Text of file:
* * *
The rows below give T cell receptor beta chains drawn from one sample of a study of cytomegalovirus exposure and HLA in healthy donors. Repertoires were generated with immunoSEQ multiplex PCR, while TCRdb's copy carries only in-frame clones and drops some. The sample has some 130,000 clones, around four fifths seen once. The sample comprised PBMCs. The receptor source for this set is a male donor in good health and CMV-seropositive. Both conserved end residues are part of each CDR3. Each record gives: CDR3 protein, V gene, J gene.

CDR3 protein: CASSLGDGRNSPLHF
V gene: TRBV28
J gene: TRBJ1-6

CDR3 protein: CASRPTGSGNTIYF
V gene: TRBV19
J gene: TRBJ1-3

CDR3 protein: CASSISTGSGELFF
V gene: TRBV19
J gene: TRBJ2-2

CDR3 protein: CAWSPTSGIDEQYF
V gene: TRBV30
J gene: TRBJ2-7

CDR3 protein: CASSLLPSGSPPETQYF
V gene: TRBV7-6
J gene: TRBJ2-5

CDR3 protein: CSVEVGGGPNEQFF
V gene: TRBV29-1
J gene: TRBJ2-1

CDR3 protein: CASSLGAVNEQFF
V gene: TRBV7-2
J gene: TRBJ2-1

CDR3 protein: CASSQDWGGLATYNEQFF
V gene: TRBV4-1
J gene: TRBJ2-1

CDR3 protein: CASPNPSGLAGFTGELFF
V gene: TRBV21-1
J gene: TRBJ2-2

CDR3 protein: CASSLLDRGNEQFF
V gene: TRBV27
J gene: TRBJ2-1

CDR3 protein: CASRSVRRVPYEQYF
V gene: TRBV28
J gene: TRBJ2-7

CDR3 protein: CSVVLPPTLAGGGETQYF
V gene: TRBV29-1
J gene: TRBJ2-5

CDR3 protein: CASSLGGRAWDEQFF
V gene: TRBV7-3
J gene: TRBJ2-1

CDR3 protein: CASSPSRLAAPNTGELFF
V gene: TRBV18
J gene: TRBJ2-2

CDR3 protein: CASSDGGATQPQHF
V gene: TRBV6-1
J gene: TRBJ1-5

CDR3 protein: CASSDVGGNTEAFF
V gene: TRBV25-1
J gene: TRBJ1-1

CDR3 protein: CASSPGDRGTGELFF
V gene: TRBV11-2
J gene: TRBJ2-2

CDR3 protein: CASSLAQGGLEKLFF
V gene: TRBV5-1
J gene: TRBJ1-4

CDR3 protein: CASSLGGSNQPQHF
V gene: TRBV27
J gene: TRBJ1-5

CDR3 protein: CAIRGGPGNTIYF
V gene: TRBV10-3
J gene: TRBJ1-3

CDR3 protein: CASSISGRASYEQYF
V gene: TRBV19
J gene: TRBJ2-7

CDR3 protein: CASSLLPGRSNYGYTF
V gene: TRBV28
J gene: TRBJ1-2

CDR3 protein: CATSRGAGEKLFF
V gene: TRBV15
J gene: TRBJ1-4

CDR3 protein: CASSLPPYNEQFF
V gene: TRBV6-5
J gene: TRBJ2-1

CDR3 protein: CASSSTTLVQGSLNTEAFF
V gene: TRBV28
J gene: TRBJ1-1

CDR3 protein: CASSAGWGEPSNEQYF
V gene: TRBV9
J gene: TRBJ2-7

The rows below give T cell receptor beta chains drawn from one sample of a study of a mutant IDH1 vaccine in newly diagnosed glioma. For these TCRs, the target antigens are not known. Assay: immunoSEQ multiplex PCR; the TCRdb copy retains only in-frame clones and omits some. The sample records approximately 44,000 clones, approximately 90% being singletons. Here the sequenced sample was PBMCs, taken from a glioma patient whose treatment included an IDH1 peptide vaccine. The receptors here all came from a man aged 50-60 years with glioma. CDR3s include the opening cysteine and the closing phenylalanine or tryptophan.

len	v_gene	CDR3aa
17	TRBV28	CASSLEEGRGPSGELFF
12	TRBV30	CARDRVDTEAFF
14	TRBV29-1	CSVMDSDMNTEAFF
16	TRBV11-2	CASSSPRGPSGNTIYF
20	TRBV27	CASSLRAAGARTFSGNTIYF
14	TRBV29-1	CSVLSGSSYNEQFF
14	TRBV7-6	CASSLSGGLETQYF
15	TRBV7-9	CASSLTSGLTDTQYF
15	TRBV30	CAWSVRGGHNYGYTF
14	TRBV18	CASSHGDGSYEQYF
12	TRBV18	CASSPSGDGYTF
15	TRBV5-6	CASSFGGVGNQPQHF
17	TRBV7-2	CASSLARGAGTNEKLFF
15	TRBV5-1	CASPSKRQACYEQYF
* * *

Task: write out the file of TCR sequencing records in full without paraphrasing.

The rows below give T cell receptor beta chains drawn from one sample of a study of cytomegalovirus exposure and HLA in healthy donors. Repertoires were generated with immunoSEQ multiplex PCR, while TCRdb's copy carries only in-frame clones and drops some. The sample has some 130,000 clones, around four fifths seen once. The sample comprised PBMCs. The receptor source for this set is a male donor in good health and CMV-seropositive. Both conserved end residues are part of each CDR3. Each record gives: CDR3 protein, V gene, J gene.

CDR3 protein: CASSLGDGRNSPLHF
V gene: TRBV28
J gene: TRBJ1-6

CDR3 protein: CASRPTGSGNTIYF
V gene: TRBV19
J gene: TRBJ1-3

CDR3 protein: CASSISTGSGELFF
V gene: TRBV19
J gene: TRBJ2-2

CDR3 protein: CAWSPTSGIDEQYF
V gene: TRBV30
J gene: TRBJ2-7

CDR3 protein: CASSLLPSGSPPETQYF
V gene: TRBV7-6
J gene: TRBJ2-5

CDR3 protein: CSVEVGGGPNEQFF
V gene: TRBV29-1
J gene: TRBJ2-1

CDR3 protein: CASSLGAVNEQFF
V gene: TRBV7-2
J gene: TRBJ2-1

CDR3 protein: CASSQDWGGLATYNEQFF
V gene: TRBV4-1
J gene: TRBJ2-1

CDR3 protein: CASPNPSGLAGFTGELFF
V gene: TRBV21-1
J gene: TRBJ2-2

CDR3 protein: CASSLLDRGNEQFF
V gene: TRBV27
J gene: TRBJ2-1

CDR3 protein: CASRSVRRVPYEQYF
V gene: TRBV28
J gene: TRBJ2-7

CDR3 protein: CSVVLPPTLAGGGETQYF
V gene: TRBV29-1
J gene: TRBJ2-5

CDR3 protein: CASSLGGRAWDEQFF
V gene: TRBV7-3
J gene: TRBJ2-1

CDR3 protein: CASSPSRLAAPNTGELFF
V gene: TRBV18
J gene: TRBJ2-2

CDR3 protein: CASSDGGATQPQHF
V gene: TRBV6-1
J gene: TRBJ1-5

CDR3 protein: CASSDVGGNTEAFF
V gene: TRBV25-1
J gene: TRBJ1-1

CDR3 protein: CASSPGDRGTGELFF
V gene: TRBV11-2
J gene: TRBJ2-2

CDR3 protein: CASSLAQGGLEKLFF
V gene: TRBV5-1
J gene: TRBJ1-4

CDR3 protein: CASSLGGSNQPQHF
V gene: TRBV27
J gene: TRBJ1-5

CDR3 protein: CAIRGGPGNTIYF
V gene: TRBV10-3
J gene: TRBJ1-3

CDR3 protein: CASSISGRASYEQYF
V gene: TRBV19
J gene: TRBJ2-7

CDR3 protein: CASSLLPGRSNYGYTF
V gene: TRBV28
J gene: TRBJ1-2

CDR3 protein: CATSRGAGEKLFF
V gene: TRBV15
J gene: TRBJ1-4

CDR3 protein: CASSLPPYNEQFF
V gene: TRBV6-5
J gene: TRBJ2-1

CDR3 protein: CASSSTTLVQGSLNTEAFF
V gene: TRBV28
J gene: TRBJ1-1

CDR3 protein: CASSAGWGEPSNEQYF
V gene: TRBV9
J gene: TRBJ2-7

The rows below give T cell receptor beta chains drawn from one sample of a study of a mutant IDH1 vaccine in newly diagnosed glioma. For these TCRs, the target antigens are not known. Assay: immunoSEQ multiplex PCR; the TCRdb copy retains only in-frame clones and omits some. The sample records approximately 44,000 clones, approximately 90% being singletons. Here the sequenced sample was PBMCs, taken from a glioma patient whose treatment included an IDH1 peptide vaccine. The receptors here all came from a man aged 50-60 years with glioma. CDR3s include the opening cysteine and the closing phenylalanine or tryptophan.

len	v_gene	CDR3aa
17	TRBV28	CASSLEEGRGPSGELFF
12	TRBV30	CARDRVDTEAFF
14	TRBV29-1	CSVMDSDMNTEAFF
16	TRBV11-2	CASSSPRGPSGNTIYF
20	TRBV27	CASSLRAAGARTFSGNTIYF
14	TRBV29-1	CSVLSGSSYNEQFF
14	TRBV7-6	CASSLSGGLETQYF
15	TRBV7-9	CASSLTSGLTDTQYF
15	TRBV30	CAWSVRGGHNYGYTF
14	TRBV18	CASSHGDGSYEQYF
12	TRBV18	CASSPSGDGYTF
15	TRBV5-6	CASSFGGVGNQPQHF
17	TRBV7-2	CASSLARGAGTNEKLFF
15	TRBV5-1	CASPSKRQACYEQYF